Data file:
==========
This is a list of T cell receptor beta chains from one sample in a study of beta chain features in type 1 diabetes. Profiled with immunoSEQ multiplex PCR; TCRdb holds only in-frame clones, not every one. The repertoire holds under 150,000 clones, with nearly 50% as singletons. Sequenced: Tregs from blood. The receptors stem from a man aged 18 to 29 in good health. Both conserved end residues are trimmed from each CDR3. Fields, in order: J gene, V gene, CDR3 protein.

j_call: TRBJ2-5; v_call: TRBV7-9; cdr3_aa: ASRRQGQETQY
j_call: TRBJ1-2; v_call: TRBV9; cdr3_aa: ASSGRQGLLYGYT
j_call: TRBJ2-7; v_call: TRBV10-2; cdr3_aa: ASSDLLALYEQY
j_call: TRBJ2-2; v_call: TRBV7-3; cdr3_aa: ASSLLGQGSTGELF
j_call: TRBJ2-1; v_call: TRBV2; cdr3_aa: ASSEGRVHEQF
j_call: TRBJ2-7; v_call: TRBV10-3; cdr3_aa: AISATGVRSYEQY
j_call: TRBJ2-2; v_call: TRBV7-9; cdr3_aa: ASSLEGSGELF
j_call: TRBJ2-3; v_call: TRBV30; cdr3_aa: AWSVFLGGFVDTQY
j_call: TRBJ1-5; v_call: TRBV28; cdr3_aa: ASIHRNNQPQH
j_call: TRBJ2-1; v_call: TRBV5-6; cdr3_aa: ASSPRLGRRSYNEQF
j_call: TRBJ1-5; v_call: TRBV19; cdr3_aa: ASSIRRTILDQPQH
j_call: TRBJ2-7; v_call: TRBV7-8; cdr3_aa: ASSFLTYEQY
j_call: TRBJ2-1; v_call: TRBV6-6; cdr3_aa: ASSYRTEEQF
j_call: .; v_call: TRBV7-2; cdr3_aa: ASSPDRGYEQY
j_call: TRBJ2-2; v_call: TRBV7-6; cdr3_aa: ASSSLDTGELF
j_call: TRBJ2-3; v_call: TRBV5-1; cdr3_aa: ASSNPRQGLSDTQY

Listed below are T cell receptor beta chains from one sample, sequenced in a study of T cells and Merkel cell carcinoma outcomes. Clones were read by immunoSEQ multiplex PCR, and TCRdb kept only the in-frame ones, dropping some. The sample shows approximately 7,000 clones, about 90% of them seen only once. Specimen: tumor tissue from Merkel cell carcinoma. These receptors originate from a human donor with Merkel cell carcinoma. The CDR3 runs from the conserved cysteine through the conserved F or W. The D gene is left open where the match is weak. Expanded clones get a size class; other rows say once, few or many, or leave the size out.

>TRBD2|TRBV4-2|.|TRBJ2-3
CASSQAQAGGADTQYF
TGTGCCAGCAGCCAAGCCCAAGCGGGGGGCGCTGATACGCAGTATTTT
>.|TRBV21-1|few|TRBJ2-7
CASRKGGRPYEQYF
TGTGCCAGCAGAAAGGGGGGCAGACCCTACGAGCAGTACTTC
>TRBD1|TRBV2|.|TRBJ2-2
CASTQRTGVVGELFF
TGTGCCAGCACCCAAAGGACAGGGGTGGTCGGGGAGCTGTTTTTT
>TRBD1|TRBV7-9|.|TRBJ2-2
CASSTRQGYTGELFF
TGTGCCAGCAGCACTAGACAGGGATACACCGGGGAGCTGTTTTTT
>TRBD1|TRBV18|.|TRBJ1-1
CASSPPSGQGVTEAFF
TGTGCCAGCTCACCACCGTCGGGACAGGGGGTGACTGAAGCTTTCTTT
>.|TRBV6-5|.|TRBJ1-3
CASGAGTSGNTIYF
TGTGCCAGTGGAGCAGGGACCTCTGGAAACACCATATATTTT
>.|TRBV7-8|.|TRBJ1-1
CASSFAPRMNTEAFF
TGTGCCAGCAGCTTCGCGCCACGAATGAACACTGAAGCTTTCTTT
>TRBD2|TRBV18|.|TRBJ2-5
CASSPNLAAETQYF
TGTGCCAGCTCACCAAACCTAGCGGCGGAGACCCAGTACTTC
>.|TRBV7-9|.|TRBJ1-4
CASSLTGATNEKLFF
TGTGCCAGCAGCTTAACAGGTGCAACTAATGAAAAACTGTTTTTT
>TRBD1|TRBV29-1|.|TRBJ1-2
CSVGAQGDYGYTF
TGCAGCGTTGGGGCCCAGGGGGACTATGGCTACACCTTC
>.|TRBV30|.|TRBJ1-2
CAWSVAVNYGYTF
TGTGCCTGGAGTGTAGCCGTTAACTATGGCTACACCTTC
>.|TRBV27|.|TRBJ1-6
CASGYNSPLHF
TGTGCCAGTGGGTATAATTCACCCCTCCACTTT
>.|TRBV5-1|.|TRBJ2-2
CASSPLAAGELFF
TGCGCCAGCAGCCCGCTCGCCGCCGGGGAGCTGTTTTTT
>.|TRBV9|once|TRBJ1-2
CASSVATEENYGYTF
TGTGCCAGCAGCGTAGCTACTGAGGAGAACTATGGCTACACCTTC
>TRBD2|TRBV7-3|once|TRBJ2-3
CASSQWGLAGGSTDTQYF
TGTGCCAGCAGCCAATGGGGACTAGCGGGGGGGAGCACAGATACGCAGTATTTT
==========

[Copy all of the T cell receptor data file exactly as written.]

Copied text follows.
This is a list of T cell receptor beta chains from one sample in a study of beta chain features in type 1 diabetes. Profiled with immunoSEQ multiplex PCR; TCRdb holds only in-frame clones, not every one. The repertoire holds under 150,000 clones, with nearly 50% as singletons. Sequenced: Tregs from blood. The receptors stem from a man aged 18 to 29 in good health. Both conserved end residues are trimmed from each CDR3. Fields, in order: J gene, V gene, CDR3 protein.

j_call: TRBJ2-5; v_call: TRBV7-9; cdr3_aa: ASRRQGQETQY
j_call: TRBJ1-2; v_call: TRBV9; cdr3_aa: ASSGRQGLLYGYT
j_call: TRBJ2-7; v_call: TRBV10-2; cdr3_aa: ASSDLLALYEQY
j_call: TRBJ2-2; v_call: TRBV7-3; cdr3_aa: ASSLLGQGSTGELF
j_call: TRBJ2-1; v_call: TRBV2; cdr3_aa: ASSEGRVHEQF
j_call: TRBJ2-7; v_call: TRBV10-3; cdr3_aa: AISATGVRSYEQY
j_call: TRBJ2-2; v_call: TRBV7-9; cdr3_aa: ASSLEGSGELF
j_call: TRBJ2-3; v_call: TRBV30; cdr3_aa: AWSVFLGGFVDTQY
j_call: TRBJ1-5; v_call: TRBV28; cdr3_aa: ASIHRNNQPQH
j_call: TRBJ2-1; v_call: TRBV5-6; cdr3_aa: ASSPRLGRRSYNEQF
j_call: TRBJ1-5; v_call: TRBV19; cdr3_aa: ASSIRRTILDQPQH
j_call: TRBJ2-7; v_call: TRBV7-8; cdr3_aa: ASSFLTYEQY
j_call: TRBJ2-1; v_call: TRBV6-6; cdr3_aa: ASSYRTEEQF
j_call: .; v_call: TRBV7-2; cdr3_aa: ASSPDRGYEQY
j_call: TRBJ2-2; v_call: TRBV7-6; cdr3_aa: ASSSLDTGELF
j_call: TRBJ2-3; v_call: TRBV5-1; cdr3_aa: ASSNPRQGLSDTQY

Listed below are T cell receptor beta chains from one sample, sequenced in a study of T cells and Merkel cell carcinoma outcomes. Clones were read by immunoSEQ multiplex PCR, and TCRdb kept only the in-frame ones, dropping some. The sample shows approximately 7,000 clones, about 90% of them seen only once. Specimen: tumor tissue from Merkel cell carcinoma. These receptors originate from a human donor with Merkel cell carcinoma. The CDR3 runs from the conserved cysteine through the conserved F or W. The D gene is left open where the match is weak. Expanded clones get a size class; other rows say once, few or many, or leave the size out.

>TRBD2|TRBV4-2|.|TRBJ2-3
CASSQAQAGGADTQYF
TGTGCCAGCAGCCAAGCCCAAGCGGGGGGCGCTGATACGCAGTATTTT
>.|TRBV21-1|few|TRBJ2-7
CASRKGGRPYEQYF
TGTGCCAGCAGAAAGGGGGGCAGACCCTACGAGCAGTACTTC
>TRBD1|TRBV2|.|TRBJ2-2
CASTQRTGVVGELFF
TGTGCCAGCACCCAAAGGACAGGGGTGGTCGGGGAGCTGTTTTTT
>TRBD1|TRBV7-9|.|TRBJ2-2
CASSTRQGYTGELFF
TGTGCCAGCAGCACTAGACAGGGATACACCGGGGAGCTGTTTTTT
>TRBD1|TRBV18|.|TRBJ1-1
CASSPPSGQGVTEAFF
TGTGCCAGCTCACCACCGTCGGGACAGGGGGTGACTGAAGCTTTCTTT
>.|TRBV6-5|.|TRBJ1-3
CASGAGTSGNTIYF
TGTGCCAGTGGAGCAGGGACCTCTGGAAACACCATATATTTT
>.|TRBV7-8|.|TRBJ1-1
CASSFAPRMNTEAFF
TGTGCCAGCAGCTTCGCGCCACGAATGAACACTGAAGCTTTCTTT
>TRBD2|TRBV18|.|TRBJ2-5
CASSPNLAAETQYF
TGTGCCAGCTCACCAAACCTAGCGGCGGAGACCCAGTACTTC
>.|TRBV7-9|.|TRBJ1-4
CASSLTGATNEKLFF
TGTGCCAGCAGCTTAACAGGTGCAACTAATGAAAAACTGTTTTTT
>TRBD1|TRBV29-1|.|TRBJ1-2
CSVGAQGDYGYTF
TGCAGCGTTGGGGCCCAGGGGGACTATGGCTACACCTTC
>.|TRBV30|.|TRBJ1-2
CAWSVAVNYGYTF
TGTGCCTGGAGTGTAGCCGTTAACTATGGCTACACCTTC
>.|TRBV27|.|TRBJ1-6
CASGYNSPLHF
TGTGCCAGTGGGTATAATTCACCCCTCCACTTT
>.|TRBV5-1|.|TRBJ2-2
CASSPLAAGELFF
TGCGCCAGCAGCCCGCTCGCCGCCGGGGAGCTGTTTTTT
>.|TRBV9|once|TRBJ1-2
CASSVATEENYGYTF
TGTGCCAGCAGCGTAGCTACTGAGGAGAACTATGGCTACACCTTC
>TRBD2|TRBV7-3|once|TRBJ2-3
CASSQWGLAGGSTDTQYF
TGTGCCAGCAGCCAATGGGGACTAGCGGGGGGGAGCACAGATACGCAGTATTTT